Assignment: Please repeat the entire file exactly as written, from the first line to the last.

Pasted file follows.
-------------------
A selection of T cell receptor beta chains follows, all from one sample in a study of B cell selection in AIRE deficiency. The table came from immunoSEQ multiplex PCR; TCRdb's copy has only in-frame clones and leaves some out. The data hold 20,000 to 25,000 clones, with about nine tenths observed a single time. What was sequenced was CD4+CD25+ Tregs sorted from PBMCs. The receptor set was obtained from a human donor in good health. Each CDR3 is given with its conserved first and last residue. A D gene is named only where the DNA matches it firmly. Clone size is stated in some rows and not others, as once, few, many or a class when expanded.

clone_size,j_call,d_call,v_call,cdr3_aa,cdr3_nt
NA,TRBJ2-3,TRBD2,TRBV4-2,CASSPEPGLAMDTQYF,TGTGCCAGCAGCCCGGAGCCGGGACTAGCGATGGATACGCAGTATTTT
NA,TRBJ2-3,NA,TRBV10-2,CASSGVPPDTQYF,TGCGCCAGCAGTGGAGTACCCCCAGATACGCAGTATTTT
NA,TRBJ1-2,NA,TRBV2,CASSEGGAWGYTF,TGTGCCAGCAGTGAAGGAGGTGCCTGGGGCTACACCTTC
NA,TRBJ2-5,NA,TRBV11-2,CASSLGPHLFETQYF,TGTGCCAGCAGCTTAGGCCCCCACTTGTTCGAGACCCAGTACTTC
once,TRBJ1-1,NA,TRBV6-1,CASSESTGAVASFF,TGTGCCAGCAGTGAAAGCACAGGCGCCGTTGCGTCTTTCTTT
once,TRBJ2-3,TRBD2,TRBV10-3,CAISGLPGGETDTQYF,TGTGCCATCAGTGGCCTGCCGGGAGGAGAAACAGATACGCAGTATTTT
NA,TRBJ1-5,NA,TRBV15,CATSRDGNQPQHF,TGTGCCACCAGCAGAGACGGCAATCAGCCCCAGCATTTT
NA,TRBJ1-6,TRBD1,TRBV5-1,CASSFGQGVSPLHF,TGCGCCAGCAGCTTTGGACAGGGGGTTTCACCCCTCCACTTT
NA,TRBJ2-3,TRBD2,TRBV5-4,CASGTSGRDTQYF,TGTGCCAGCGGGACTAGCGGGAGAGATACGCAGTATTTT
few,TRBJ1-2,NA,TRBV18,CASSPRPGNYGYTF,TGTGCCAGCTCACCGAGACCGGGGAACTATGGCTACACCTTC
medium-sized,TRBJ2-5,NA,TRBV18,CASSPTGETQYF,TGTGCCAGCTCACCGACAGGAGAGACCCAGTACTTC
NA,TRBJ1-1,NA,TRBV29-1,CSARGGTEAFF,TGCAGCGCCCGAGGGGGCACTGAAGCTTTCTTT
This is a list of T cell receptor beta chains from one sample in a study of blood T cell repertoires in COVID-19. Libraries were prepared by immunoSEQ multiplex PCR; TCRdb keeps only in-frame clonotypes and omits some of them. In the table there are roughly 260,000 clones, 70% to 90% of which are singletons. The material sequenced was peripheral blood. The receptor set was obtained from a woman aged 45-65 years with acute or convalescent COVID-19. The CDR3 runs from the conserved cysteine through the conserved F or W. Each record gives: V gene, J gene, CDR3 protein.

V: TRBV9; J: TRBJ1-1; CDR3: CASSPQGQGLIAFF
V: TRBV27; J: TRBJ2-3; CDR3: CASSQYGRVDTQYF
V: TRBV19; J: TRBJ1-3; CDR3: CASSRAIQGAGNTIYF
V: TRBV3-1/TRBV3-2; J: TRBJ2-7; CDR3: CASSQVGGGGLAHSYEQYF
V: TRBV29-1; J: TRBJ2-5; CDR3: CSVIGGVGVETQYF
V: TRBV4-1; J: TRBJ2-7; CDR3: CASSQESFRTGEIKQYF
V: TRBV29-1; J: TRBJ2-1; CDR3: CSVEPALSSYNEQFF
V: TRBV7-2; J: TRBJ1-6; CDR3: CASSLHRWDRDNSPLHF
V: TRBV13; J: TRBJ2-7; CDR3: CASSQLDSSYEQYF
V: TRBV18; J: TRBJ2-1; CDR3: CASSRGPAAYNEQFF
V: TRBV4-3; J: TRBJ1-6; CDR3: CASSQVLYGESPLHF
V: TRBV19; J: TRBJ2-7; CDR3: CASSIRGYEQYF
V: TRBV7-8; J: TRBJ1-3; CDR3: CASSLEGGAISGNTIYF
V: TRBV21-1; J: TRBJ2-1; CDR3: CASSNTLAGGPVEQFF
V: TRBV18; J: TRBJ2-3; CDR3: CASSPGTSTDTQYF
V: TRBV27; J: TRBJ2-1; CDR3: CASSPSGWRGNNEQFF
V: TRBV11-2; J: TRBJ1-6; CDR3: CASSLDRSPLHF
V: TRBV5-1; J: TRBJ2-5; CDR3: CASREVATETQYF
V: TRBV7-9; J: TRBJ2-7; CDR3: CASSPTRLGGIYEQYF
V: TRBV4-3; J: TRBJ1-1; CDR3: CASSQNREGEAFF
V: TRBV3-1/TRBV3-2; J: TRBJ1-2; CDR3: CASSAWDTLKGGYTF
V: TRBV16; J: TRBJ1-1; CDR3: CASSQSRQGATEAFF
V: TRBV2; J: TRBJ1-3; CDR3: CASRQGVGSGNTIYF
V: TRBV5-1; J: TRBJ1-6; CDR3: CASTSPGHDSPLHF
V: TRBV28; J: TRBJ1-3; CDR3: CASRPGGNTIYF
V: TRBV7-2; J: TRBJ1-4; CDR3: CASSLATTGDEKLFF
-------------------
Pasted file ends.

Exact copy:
A selection of T cell receptor beta chains follows, all from one sample in a study of B cell selection in AIRE deficiency. The table came from immunoSEQ multiplex PCR; TCRdb's copy has only in-frame clones and leaves some out. The data hold 20,000 to 25,000 clones, with about nine tenths observed a single time. What was sequenced was CD4+CD25+ Tregs sorted from PBMCs. The receptor set was obtained from a human donor in good health. Each CDR3 is given with its conserved first and last residue. A D gene is named only where the DNA matches it firmly. Clone size is stated in some rows and not others, as once, few, many or a class when expanded.

clone_size,j_call,d_call,v_call,cdr3_aa,cdr3_nt
NA,TRBJ2-3,TRBD2,TRBV4-2,CASSPEPGLAMDTQYF,TGTGCCAGCAGCCCGGAGCCGGGACTAGCGATGGATACGCAGTATTTT
NA,TRBJ2-3,NA,TRBV10-2,CASSGVPPDTQYF,TGCGCCAGCAGTGGAGTACCCCCAGATACGCAGTATTTT
NA,TRBJ1-2,NA,TRBV2,CASSEGGAWGYTF,TGTGCCAGCAGTGAAGGAGGTGCCTGGGGCTACACCTTC
NA,TRBJ2-5,NA,TRBV11-2,CASSLGPHLFETQYF,TGTGCCAGCAGCTTAGGCCCCCACTTGTTCGAGACCCAGTACTTC
once,TRBJ1-1,NA,TRBV6-1,CASSESTGAVASFF,TGTGCCAGCAGTGAAAGCACAGGCGCCGTTGCGTCTTTCTTT
once,TRBJ2-3,TRBD2,TRBV10-3,CAISGLPGGETDTQYF,TGTGCCATCAGTGGCCTGCCGGGAGGAGAAACAGATACGCAGTATTTT
NA,TRBJ1-5,NA,TRBV15,CATSRDGNQPQHF,TGTGCCACCAGCAGAGACGGCAATCAGCCCCAGCATTTT
NA,TRBJ1-6,TRBD1,TRBV5-1,CASSFGQGVSPLHF,TGCGCCAGCAGCTTTGGACAGGGGGTTTCACCCCTCCACTTT
NA,TRBJ2-3,TRBD2,TRBV5-4,CASGTSGRDTQYF,TGTGCCAGCGGGACTAGCGGGAGAGATACGCAGTATTTT
few,TRBJ1-2,NA,TRBV18,CASSPRPGNYGYTF,TGTGCCAGCTCACCGAGACCGGGGAACTATGGCTACACCTTC
medium-sized,TRBJ2-5,NA,TRBV18,CASSPTGETQYF,TGTGCCAGCTCACCGACAGGAGAGACCCAGTACTTC
NA,TRBJ1-1,NA,TRBV29-1,CSARGGTEAFF,TGCAGCGCCCGAGGGGGCACTGAAGCTTTCTTT
This is a list of T cell receptor beta chains from one sample in a study of blood T cell repertoires in COVID-19. Libraries were prepared by immunoSEQ multiplex PCR; TCRdb keeps only in-frame clonotypes and omits some of them. In the table there are roughly 260,000 clones, 70% to 90% of which are singletons. The material sequenced was peripheral blood. The receptor set was obtained from a woman aged 45-65 years with acute or convalescent COVID-19. The CDR3 runs from the conserved cysteine through the conserved F or W. Each record gives: V gene, J gene, CDR3 protein.

V: TRBV9; J: TRBJ1-1; CDR3: CASSPQGQGLIAFF
V: TRBV27; J: TRBJ2-3; CDR3: CASSQYGRVDTQYF
V: TRBV19; J: TRBJ1-3; CDR3: CASSRAIQGAGNTIYF
V: TRBV3-1/TRBV3-2; J: TRBJ2-7; CDR3: CASSQVGGGGLAHSYEQYF
V: TRBV29-1; J: TRBJ2-5; CDR3: CSVIGGVGVETQYF
V: TRBV4-1; J: TRBJ2-7; CDR3: CASSQESFRTGEIKQYF
V: TRBV29-1; J: TRBJ2-1; CDR3: CSVEPALSSYNEQFF
V: TRBV7-2; J: TRBJ1-6; CDR3: CASSLHRWDRDNSPLHF
V: TRBV13; J: TRBJ2-7; CDR3: CASSQLDSSYEQYF
V: TRBV18; J: TRBJ2-1; CDR3: CASSRGPAAYNEQFF
V: TRBV4-3; J: TRBJ1-6; CDR3: CASSQVLYGESPLHF
V: TRBV19; J: TRBJ2-7; CDR3: CASSIRGYEQYF
V: TRBV7-8; J: TRBJ1-3; CDR3: CASSLEGGAISGNTIYF
V: TRBV21-1; J: TRBJ2-1; CDR3: CASSNTLAGGPVEQFF
V: TRBV18; J: TRBJ2-3; CDR3: CASSPGTSTDTQYF
V: TRBV27; J: TRBJ2-1; CDR3: CASSPSGWRGNNEQFF
V: TRBV11-2; J: TRBJ1-6; CDR3: CASSLDRSPLHF
V: TRBV5-1; J: TRBJ2-5; CDR3: CASREVATETQYF
V: TRBV7-9; J: TRBJ2-7; CDR3: CASSPTRLGGIYEQYF
V: TRBV4-3; J: TRBJ1-1; CDR3: CASSQNREGEAFF
V: TRBV3-1/TRBV3-2; J: TRBJ1-2; CDR3: CASSAWDTLKGGYTF
V: TRBV16; J: TRBJ1-1; CDR3: CASSQSRQGATEAFF
V: TRBV2; J: TRBJ1-3; CDR3: CASRQGVGSGNTIYF
V: TRBV5-1; J: TRBJ1-6; CDR3: CASTSPGHDSPLHF
V: TRBV28; J: TRBJ1-3; CDR3: CASRPGGNTIYF
V: TRBV7-2; J: TRBJ1-4; CDR3: CASSLATTGDEKLFF